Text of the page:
• Philip Stratton

LESSON 10: The BIG 4 - #1 Housing

There are numerous studies on how Americans spend their income as a percentage of their pay. A common claim is that households spend approximately 75% of their income in only 4 areas: Housing, Transportation, Food, and Clothing. The following chart which shows spending by category over the 73-year period of 1941-2014 does show how these categories, especially the first three, are far greater than the others. In more recent years, healthcare and entertainment spending has exceeded clothing.

Housing is by far the greatest amount spent each year. Housing isn't simply the rent or mortgage payment. It also includes insurance, maintenance, taxes, utilities, and upgrade projects. Experts recommend keeping your rent/mortgage payment to less than 30% of your pay.

Should I buy or rent a place to live? The answer to this question greatly depends on your personal situation and preferences. Renting provides a lot of flexibility in terms of living in different locations. Maintenance costs are not your responsibility, nor are the taxes related to the property. However, the amount you pay in rent will include the real and potential costs of these expenses which may give the appearance that rent is more expensive than a mortgage. Renting could limit your decorating options and you may be forced to move before you were planning if your lease is not renewed by the owner. Home ownership provides the ability to express your individuality, assuming you are not required to join a Home Owners Association that levies strict rules. It also provides stability peace-of-mind to those that own their home outright. Most financial advisors will try to dispel the myth about your house being an investment. Although it is (usually) an item that increases in value when properly maintained, your primary residence is not an investment instrument. The PBS series Two Cents explores the topic of home ownership in their video "Should I Buy A House?"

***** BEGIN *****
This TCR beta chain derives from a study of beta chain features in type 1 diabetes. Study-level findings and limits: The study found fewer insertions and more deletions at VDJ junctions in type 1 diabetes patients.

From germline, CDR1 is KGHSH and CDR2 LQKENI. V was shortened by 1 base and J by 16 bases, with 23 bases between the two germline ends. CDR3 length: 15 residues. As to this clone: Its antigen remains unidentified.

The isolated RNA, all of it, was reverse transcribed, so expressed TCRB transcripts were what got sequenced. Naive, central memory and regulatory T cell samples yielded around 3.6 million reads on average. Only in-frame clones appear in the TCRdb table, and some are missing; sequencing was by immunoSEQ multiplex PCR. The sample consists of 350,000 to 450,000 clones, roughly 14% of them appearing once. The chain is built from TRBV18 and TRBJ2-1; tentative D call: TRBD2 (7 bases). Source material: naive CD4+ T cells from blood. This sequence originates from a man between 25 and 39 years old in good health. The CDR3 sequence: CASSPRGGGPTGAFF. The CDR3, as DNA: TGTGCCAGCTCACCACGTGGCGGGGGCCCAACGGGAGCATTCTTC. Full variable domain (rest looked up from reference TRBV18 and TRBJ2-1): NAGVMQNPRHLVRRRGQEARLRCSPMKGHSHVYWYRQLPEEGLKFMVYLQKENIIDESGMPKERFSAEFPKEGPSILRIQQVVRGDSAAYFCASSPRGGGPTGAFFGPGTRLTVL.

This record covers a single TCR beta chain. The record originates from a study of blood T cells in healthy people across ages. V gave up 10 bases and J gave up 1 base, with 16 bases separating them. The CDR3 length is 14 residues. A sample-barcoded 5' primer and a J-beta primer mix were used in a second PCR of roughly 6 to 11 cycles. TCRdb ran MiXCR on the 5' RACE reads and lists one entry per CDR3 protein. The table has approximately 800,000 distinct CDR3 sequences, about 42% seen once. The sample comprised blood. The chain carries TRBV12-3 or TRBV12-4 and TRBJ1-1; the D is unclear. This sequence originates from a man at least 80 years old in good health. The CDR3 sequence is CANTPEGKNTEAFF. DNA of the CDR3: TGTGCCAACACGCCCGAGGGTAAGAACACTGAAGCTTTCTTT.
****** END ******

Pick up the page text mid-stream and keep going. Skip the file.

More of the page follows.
Assuming your analysis leads to a "yes" answer regarding buying a house, there are more things to consider.

  • Should you put 20% down towards the purchase in order to avoid the additional PMI fees?

  • Should you take out a 30-year mortgage with a lower monthly payment, or a 15-year mortgage in order to build equity in your home faster and pay less interest on the overall loan?

  • If you have the money available, should you pay off the mortgage early or invest that money in a retirement or other investment instruments?

  • Are there options available to purchase a larger or better quality home such as "house hacking" where a portion of the home is made available for rent to cover some of the housing expense?

There are advantages and disadvantages associated with each of these questions and no one-size-fits-all answer. Understanding the costs and benefits to decisions like these is important when considering your home costs. Use a financial calculator to explore how altering the variables will impact your financial situation. If you're already in your home or rented location, you can still evaluate your housing costs and formulate a plan to address them if they are higher than you are comfortable with. Maybe it is time to look into relocating or downsizing, refinancing/renegotiating your payments, renting space in your home to help lower your costs, etc.

Lowering your costs to below 30% of your income, better yet below 25%, is a major step towards having the money available to invest towards retirement or other goals.

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